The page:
Sachchidananda 'The Life Divine' Book I,Ch.9, 10, 11, 12

Track Running Track 801

You know last time we spoke of force into which multiplicity of objects in the  world can be reduced and I said that Sankhyan philosophy had made this great contribution in showing that all the multiplicity of objects in the world are nothing but manifestation of one single force. It is a kind of Advaita not the ultimate Advaita but Advaita at least of objects of the world. So how matter that we see can be reduced to water, how water can be reduced to fire, how fire can be reduced to air and how air can be reduced to ether or akasha or space and how that can be reduced to the original force. A force which can remain in two conditions either at rest or in movement, but the same force. Having reached this point a question can be asked as to whether force itself can be reduced to anything else. If matter, water, fire, air sky or space can be all reduced to one force, can force be reduced to anything farther and actually we had seen already earlier in the earlier chapter that all force which is in movement can be reduced to pure Existent and we can repeat that argument so that the argument is settled once again more properly. How movement can be reduced to the pure Existent. We had said that all movement of force is reducible to time and space. Now all time and space is successive according to our ordinary experience. All time experience is successive – past, present and future are distinguishable in the movement of time, but all succession implies a very curious kind of paradox. There is an element of continuity in succession and there is an element of discontinuity, element of division. The very word succession implies a division. Distinction between that which has gone, that which is now and that will be in the future, that division is implied in the concept of succession and yet there is something like a continuity. If somebody pinches me here just for a little while it makes not much effect on me, but if it continues on and on and on the pinch gets intensified. Now in this movement there is continuity because of continuity that pinch becomes intensive. If it was only discontinuous then the pressure of the pinch of one minute is gone then the pressure of a second pinch will start afresh then the intensity will not increase. It is because although there is succession there is a continuity. So all succession implies a paradox of discontinuity and continuity. Now how can we explain this paradox? How can be there such a thing which is discontinuous and yet continuous, you might say it’s a miracle. How can this be possible? Is there something behind it which can explain this. You are obliged to look behind only when there is a problem. If there is no problem you never look behind because successive movement implies this kind of a problem which would reconcile continuity and non–continuity, so you are obliged to look behind it. Then you observe that there is something like non–successive extension that is to say that you realize that there is an extension which is not successive. I have given the example of a small insect walking on the branch of a tree. Now to that little thing crossing from one point to the other is a long process, a successive long movement, but to our consciousness which is larger, which can take the whole branch into one whole there is no succession, there is extension but there is no succession in it. You can look at the whole thing, whole segment at one stroke as it were, so there is something like a non–successive extension on the basis of which you can then explain the successive movement, so you therefore realize that there is a kind of non–successive space and non–successive time behind successive movement of time and space and then we had gone farther. All extension implies a ground and that ground must be beyond extension. If it is only itself an extension then that extension requires a further ground, therefore that which is a ground must be beyond extension. That which is beyond extension which is non–successive is the pure Existent. The ground of non–successive extension is the pure existent. All extension is nothing but a moment of force, so we have three steps of the argument – successive space and time, non–successive space and time and spaceless and timeless pure Existent. All space and time disappear. Now the force that is active is therefore reducible to that pure Existent. First is the successive time and space, behind it is non–successive time and space and behind it is a timeless and spaceless pure Existent.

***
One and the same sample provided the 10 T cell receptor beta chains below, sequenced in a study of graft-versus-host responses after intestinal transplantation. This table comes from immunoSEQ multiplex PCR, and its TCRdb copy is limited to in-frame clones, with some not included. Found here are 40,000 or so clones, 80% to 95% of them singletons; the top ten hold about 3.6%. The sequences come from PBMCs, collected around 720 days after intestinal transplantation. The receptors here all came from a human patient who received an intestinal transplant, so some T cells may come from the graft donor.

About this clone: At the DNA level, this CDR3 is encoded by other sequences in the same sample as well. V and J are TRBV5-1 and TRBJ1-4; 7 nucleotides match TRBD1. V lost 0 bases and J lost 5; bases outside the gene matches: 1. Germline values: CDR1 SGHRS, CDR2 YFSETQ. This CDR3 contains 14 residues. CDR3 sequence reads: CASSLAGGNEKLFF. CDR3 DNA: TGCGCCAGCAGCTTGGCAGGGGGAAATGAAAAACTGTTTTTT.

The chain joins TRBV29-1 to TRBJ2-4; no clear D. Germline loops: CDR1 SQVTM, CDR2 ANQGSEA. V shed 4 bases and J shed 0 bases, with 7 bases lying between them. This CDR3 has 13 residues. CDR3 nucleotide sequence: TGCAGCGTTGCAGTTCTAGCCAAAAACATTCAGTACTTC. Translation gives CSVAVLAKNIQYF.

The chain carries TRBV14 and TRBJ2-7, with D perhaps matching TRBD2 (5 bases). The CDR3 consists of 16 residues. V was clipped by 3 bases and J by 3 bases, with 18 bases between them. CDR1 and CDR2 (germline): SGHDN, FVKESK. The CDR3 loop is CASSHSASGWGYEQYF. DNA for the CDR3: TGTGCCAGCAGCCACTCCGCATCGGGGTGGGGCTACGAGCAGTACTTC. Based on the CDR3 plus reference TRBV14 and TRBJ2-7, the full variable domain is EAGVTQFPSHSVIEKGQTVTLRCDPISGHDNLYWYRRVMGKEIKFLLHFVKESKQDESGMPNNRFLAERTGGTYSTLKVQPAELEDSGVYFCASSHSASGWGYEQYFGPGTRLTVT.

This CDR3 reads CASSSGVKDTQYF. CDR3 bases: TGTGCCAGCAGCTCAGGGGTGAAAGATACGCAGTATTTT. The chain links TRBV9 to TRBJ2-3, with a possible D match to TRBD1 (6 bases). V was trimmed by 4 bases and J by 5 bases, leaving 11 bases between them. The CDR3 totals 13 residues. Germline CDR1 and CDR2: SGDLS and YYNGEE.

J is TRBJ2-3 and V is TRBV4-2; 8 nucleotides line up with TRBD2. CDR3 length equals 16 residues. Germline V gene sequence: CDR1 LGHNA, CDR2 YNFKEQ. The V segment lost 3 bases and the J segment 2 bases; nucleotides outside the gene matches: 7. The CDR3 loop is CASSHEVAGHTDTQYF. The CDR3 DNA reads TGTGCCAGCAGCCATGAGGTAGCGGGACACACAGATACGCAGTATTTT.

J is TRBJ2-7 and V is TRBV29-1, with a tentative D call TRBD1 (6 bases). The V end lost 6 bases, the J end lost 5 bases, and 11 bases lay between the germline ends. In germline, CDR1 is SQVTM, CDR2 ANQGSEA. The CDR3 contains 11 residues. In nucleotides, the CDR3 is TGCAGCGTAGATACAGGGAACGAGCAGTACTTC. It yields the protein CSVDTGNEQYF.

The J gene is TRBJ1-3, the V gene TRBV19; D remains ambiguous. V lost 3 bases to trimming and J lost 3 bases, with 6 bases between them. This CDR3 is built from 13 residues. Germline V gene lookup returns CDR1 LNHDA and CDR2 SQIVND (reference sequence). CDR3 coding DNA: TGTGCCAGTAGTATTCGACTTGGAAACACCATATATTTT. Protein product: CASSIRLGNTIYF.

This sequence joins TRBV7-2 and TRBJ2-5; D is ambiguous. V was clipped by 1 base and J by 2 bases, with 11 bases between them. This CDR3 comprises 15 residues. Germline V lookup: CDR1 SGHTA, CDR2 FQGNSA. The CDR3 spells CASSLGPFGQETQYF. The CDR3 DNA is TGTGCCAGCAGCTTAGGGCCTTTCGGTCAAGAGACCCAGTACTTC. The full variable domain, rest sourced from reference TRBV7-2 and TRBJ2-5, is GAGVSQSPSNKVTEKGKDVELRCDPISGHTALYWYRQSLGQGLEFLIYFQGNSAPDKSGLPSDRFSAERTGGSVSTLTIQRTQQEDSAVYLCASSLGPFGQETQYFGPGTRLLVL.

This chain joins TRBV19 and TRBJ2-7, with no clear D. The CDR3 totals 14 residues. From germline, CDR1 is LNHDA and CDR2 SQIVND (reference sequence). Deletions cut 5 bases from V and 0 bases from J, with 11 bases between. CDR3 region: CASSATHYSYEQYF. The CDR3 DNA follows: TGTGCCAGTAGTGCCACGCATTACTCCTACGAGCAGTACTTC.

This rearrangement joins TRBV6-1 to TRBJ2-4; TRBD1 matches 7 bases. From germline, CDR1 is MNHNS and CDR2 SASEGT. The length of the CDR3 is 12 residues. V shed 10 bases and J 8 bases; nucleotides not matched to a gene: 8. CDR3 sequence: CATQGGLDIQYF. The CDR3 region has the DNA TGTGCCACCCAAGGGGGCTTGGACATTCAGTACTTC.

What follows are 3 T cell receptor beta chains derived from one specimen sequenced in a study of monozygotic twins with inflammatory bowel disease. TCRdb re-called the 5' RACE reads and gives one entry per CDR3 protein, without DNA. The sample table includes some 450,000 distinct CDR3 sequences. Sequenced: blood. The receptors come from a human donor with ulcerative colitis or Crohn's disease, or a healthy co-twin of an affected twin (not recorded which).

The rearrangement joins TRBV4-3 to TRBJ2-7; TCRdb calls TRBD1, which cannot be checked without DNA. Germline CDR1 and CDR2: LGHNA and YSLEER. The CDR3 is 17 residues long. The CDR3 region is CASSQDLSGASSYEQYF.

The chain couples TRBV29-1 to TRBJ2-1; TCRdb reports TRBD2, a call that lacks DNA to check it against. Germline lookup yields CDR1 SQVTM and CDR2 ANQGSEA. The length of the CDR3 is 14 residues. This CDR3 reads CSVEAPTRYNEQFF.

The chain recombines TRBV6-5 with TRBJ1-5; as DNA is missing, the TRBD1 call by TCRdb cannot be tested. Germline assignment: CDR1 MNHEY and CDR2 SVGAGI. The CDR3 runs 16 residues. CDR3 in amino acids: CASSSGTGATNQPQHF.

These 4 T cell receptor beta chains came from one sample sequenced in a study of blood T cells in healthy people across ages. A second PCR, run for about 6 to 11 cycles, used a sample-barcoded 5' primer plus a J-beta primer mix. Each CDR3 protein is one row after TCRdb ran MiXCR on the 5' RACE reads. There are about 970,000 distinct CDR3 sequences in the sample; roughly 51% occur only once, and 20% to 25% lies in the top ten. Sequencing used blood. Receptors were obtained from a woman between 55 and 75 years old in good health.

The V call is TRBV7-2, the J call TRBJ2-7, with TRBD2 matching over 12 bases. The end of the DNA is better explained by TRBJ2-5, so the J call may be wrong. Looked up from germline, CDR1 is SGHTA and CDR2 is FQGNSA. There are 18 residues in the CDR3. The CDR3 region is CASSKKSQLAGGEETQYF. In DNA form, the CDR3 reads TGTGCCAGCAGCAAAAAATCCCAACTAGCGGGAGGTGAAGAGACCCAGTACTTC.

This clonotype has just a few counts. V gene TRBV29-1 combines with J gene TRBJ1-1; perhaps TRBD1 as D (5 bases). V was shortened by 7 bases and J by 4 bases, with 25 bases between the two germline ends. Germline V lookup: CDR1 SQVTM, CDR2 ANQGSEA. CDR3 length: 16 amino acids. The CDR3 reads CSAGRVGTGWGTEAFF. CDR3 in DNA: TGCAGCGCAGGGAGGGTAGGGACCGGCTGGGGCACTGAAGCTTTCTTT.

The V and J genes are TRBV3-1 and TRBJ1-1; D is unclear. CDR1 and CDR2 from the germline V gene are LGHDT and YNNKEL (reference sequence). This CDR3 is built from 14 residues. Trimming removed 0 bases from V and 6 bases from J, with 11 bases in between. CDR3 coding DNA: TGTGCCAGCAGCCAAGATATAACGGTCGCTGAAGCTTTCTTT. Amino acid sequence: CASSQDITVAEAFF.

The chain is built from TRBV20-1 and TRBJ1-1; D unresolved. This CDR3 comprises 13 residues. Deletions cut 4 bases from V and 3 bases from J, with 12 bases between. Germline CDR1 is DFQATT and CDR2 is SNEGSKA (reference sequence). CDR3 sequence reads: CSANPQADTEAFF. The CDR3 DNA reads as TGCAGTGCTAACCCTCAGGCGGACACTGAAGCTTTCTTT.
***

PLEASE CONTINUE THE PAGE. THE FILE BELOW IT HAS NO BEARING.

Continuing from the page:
In the ninth chapter we had these three main steps of the argument. This does not mean that the pure existent is opposed to force. It does not mean that the timeless and spaceless is opposed to space and time. It only means that that which is spaceless and timeless is capable of space and time. The pure Existent is a potent self existent, not impotent self existent. It is existent which is capable of force, if it was impotent it would have been incapable of a force. It would mean as if a God who is impotent. It is by the virtue of the force that God’s potency is regarded is potent. God is capable, God has a potency. Now this question of pure existent which is also force or which contains force seems to minimize as self–contradiction, a pure existent which is timeless and spaceless and a force which moves in time and space − non–successive or successive. How can there be a pure existent which is also force at the same time. This is the question which is often raised. There is a Vedic concept of adhbhuta, adhbhuta means wonderful. In the Veda it is said that the reality is adhbhuta, is wonderful.

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